Prof. Joseph Levine

Senior Psychiatrist




Conversation 32: Narcissistic personality disorder according to the approach of the Reference Group Focused Therapy [RGFT]

By Prof. Levine & Dr. Salganik


Narcissistic personality disorder is characterized by a variety of fantasies and grandiose behaviors, a great need for admiration and a lack of empathic ability [the ability to step into the other's shoes]. Figures in history who are mentioned in this context are Alexander the Great, Napoleon Bonaparte and Henry VIII alongside many others.

For example, many historians and biographers claim that Napoleon Bonaparte: the French military and political leader who rose to prominence during the French Revolution and related wars exhibited characteristics consistent with narcissistic disorder: he had a grand and grandiose vision for himself, he was preoccupied with fantasies of unlimited success, and he believed that he was special and unique.

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Napoleon Bonaparte (1769 – 1821)

According to the American DSM-5 classification approach, the disorder is diagnosed in early adulthood after adolescence and manifests itself in five or more of the following characteristics:

1. A sense of grandiose self-importance: such as a tendency to overestimate skills and achievements, expecting those around to recognize one's superiority even though he has no corresponding achievements and skills.

2. Preoccupation with fantasies about success, beauty, extraordinary abilities, or ideal love.

3. The person believes that he is special or unique, and feels that only special and unusual people like him will be able to understand him.

4. Man needs a lot of admiration for the environment.

5. The person has a feeling that he is entitled to special privileges (the person has an unrealistic expectation of preferential treatment and that others must pay attention and immediately fulfill his expectations).

6. Man uses others to achieve personal goals within his interpersonal relationships.

7. Lacks empathy (a person lacks or is unable or unwilling to recognize the feelings of others).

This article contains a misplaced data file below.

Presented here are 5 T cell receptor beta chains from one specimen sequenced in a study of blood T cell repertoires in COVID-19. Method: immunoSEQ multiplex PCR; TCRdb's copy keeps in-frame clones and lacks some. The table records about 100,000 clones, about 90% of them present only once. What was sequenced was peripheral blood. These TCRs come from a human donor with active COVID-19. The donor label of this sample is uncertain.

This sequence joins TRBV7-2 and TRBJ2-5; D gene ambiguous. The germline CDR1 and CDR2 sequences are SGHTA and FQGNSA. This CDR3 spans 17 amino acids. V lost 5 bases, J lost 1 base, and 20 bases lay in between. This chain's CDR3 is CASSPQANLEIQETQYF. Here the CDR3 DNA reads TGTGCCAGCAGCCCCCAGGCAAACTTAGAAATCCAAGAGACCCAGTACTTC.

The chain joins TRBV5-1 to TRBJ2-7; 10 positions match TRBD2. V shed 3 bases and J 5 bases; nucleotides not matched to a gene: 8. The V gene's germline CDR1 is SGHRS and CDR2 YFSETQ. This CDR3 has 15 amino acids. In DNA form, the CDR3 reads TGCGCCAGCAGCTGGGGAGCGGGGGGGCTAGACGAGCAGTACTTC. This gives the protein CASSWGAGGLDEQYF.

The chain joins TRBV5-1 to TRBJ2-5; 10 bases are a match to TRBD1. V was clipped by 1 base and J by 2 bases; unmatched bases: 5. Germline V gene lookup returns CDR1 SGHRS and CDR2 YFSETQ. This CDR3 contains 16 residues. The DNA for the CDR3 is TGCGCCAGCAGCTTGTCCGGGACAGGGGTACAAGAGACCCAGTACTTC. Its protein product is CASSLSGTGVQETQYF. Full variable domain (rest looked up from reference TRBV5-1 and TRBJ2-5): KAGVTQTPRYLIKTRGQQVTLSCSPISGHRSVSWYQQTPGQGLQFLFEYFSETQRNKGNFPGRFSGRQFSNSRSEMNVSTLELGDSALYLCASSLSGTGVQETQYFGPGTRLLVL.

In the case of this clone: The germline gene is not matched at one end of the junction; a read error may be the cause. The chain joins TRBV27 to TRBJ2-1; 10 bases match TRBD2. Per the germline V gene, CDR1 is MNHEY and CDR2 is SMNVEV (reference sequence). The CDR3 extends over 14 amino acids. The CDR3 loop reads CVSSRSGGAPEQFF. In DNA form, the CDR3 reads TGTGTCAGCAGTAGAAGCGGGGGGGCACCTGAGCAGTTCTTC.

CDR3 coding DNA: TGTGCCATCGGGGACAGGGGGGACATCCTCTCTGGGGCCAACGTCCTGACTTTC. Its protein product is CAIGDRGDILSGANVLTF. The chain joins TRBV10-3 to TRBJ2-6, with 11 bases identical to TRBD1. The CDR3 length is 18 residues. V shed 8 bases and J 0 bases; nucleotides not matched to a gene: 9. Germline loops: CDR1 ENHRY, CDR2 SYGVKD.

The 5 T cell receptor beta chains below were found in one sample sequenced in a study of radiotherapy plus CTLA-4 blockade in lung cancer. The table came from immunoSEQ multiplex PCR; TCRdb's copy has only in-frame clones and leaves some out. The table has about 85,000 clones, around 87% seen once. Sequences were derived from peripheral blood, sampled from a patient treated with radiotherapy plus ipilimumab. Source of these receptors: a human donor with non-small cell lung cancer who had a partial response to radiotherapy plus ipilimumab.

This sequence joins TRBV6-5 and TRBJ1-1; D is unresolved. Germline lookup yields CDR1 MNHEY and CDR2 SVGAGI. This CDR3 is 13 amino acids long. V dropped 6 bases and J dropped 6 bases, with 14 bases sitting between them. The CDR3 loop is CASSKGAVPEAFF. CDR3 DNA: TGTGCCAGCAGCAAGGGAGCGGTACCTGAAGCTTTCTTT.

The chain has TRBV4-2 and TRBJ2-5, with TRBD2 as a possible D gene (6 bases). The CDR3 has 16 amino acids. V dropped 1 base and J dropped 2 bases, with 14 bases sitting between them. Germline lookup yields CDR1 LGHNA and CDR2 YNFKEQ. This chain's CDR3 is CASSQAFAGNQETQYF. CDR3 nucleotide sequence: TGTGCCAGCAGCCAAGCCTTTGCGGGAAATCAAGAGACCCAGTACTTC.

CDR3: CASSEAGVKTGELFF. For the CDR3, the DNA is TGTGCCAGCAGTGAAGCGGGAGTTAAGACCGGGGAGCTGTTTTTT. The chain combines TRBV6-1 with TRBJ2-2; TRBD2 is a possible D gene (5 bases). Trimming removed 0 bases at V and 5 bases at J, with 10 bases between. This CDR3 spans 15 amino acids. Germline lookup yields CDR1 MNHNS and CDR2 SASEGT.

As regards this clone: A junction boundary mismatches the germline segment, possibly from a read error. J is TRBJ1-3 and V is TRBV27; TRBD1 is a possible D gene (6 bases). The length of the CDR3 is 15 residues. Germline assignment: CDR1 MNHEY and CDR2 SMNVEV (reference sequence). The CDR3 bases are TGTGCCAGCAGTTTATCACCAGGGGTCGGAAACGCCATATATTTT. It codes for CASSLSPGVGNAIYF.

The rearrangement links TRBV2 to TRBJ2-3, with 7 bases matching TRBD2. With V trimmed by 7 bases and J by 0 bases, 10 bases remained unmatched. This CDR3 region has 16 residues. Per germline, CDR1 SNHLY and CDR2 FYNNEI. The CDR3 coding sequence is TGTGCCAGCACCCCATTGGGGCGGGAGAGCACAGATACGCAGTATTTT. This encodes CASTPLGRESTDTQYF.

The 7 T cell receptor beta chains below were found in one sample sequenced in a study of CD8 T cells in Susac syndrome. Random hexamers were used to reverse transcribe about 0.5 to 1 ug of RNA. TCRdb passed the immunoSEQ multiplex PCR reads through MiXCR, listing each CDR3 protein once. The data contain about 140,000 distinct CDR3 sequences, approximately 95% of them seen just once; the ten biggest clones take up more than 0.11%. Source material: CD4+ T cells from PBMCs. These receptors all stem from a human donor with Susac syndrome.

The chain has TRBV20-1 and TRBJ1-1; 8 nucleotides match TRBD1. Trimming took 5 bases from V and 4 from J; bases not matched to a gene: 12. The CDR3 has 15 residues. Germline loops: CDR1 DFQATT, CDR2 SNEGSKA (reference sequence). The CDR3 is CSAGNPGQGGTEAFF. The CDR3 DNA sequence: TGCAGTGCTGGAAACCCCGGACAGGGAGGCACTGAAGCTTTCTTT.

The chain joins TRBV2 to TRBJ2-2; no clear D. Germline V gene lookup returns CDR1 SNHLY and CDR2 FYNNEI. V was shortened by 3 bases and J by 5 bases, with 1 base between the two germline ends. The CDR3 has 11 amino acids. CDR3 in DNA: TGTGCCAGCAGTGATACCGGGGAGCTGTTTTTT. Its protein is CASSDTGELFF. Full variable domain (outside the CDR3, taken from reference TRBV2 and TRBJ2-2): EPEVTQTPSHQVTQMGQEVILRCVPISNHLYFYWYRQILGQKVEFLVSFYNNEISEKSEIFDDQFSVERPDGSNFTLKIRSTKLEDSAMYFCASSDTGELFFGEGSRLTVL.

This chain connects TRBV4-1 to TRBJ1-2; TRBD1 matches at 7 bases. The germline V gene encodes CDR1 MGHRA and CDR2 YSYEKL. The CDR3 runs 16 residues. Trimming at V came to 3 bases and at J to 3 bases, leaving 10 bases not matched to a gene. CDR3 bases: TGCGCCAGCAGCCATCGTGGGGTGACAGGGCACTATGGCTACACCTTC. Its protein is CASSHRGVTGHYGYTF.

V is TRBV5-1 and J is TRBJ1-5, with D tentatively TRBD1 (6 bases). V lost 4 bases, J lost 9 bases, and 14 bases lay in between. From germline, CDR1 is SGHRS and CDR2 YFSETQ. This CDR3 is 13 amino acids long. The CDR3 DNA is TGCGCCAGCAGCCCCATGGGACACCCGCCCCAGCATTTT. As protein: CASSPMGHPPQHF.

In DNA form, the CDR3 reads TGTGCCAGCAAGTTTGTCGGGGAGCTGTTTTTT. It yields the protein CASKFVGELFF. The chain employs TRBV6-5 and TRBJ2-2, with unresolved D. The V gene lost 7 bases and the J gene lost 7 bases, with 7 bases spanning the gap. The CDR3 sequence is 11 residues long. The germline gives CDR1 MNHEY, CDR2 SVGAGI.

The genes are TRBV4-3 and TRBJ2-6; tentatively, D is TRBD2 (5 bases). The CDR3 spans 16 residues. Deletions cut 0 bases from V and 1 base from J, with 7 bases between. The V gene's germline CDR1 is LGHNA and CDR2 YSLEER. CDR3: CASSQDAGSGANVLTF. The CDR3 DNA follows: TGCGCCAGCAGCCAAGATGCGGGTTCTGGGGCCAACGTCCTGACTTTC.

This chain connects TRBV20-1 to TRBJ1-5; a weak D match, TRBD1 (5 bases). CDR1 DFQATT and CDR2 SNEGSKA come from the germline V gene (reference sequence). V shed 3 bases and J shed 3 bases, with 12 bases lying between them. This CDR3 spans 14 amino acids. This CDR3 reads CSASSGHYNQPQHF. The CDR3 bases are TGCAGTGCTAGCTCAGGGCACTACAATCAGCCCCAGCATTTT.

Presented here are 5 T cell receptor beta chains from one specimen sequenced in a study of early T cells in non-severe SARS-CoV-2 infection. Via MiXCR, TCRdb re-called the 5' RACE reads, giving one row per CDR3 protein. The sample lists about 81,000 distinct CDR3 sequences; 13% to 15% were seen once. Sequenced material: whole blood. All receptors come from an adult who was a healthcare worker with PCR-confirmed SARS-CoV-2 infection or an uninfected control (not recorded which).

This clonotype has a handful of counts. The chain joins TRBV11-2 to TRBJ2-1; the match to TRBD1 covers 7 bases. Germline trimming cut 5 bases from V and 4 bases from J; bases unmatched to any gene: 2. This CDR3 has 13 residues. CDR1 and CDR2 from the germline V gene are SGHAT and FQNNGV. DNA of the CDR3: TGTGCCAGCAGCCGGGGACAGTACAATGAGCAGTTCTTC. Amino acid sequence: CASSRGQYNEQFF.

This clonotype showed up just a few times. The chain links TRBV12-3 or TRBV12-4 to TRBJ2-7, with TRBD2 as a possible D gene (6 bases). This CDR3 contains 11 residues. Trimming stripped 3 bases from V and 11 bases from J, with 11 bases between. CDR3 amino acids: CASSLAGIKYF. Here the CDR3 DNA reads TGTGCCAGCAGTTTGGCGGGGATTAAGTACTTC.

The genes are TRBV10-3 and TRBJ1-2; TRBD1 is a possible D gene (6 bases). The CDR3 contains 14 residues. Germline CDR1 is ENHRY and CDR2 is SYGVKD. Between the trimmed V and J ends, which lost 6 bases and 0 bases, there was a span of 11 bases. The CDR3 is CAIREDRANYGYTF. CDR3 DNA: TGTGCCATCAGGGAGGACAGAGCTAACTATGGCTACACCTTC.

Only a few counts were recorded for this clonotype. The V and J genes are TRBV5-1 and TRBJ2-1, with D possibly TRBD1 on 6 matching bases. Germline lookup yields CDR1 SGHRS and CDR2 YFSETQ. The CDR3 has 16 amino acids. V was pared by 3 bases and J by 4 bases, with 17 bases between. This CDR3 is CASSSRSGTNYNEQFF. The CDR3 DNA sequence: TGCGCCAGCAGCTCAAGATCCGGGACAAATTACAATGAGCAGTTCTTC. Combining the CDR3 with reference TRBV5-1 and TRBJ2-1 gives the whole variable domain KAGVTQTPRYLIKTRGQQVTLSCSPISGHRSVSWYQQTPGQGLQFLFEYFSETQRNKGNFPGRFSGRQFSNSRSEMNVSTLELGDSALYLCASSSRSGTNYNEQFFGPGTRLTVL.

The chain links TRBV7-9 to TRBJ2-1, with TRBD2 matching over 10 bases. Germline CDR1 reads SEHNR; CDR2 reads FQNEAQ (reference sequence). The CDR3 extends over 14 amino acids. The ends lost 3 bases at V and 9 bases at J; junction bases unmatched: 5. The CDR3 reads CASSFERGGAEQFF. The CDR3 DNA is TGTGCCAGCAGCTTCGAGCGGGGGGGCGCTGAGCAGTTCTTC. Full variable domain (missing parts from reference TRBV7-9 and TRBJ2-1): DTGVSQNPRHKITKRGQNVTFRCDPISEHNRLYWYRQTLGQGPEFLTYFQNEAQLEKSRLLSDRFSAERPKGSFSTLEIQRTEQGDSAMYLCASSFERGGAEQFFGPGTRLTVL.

8. Often a person is jealous of others or he believes that he is the object of others' jealousy.

9. The person often tends to demonstrate an arrogant attitude or behavior.

It seems that many of those with narcissistic personality disorder are characterized by unstable, incomplete and insecure attachment characteristics due to their experience with significant relationships in their early past that were unstable or ambivalent and did not provide sufficient security and left the person hurt without the ability to develop defenses [defense mechanisms].

The cognitive behavioral therapy [CBT] understanding of the disorder speaks of a thought and emotional system characterized by systems of perception of excessive and "inflated" self-importance, great difficulty in identifying with and developing empathy for others, and a great emphasis on one's position and status.

Interestingly, for narcissistic personality disorder, CBT can be helpful in preventing and mitigating behaviors that cause stress in their relationships. CBT can also help narcissists challenge distorted, internalized beliefs about themselves that can trigger emotional outbursts and narcissistic rage. In addition to subculture characteristics, research suggests that childhood experiences can play an important role in causing this personality disorder. Negative childhood experiences, such as rejection or criticism by parents, may contribute to the disorder in adulthood. At the same time, on the other hand, too much unrealistic praise and admiration from parents and the environment can lead to this.

We choose to bring here the summary of the comprehensive review article by Groszewski and his colleagues:

[Jaroszewski AC et al. A Cognitive-Behavioral Formulation of Narcissistic Self-Esteem Dysregulation. Published Online: 25 Oct. 2022.]

The article states that: "Narcissistic personality disorder (NPD) is a common diagnosis, affecting approximately 1%-6% of the population, without sufficient evidence-based treatments. Recent studies have focused on dysregulation of self-esteem as a central component of narcissistic personality disorder: excessively high expectations of the person himself and how they should be handled lead to fragile self-esteem and maladaptive responses to threats to self-esteem.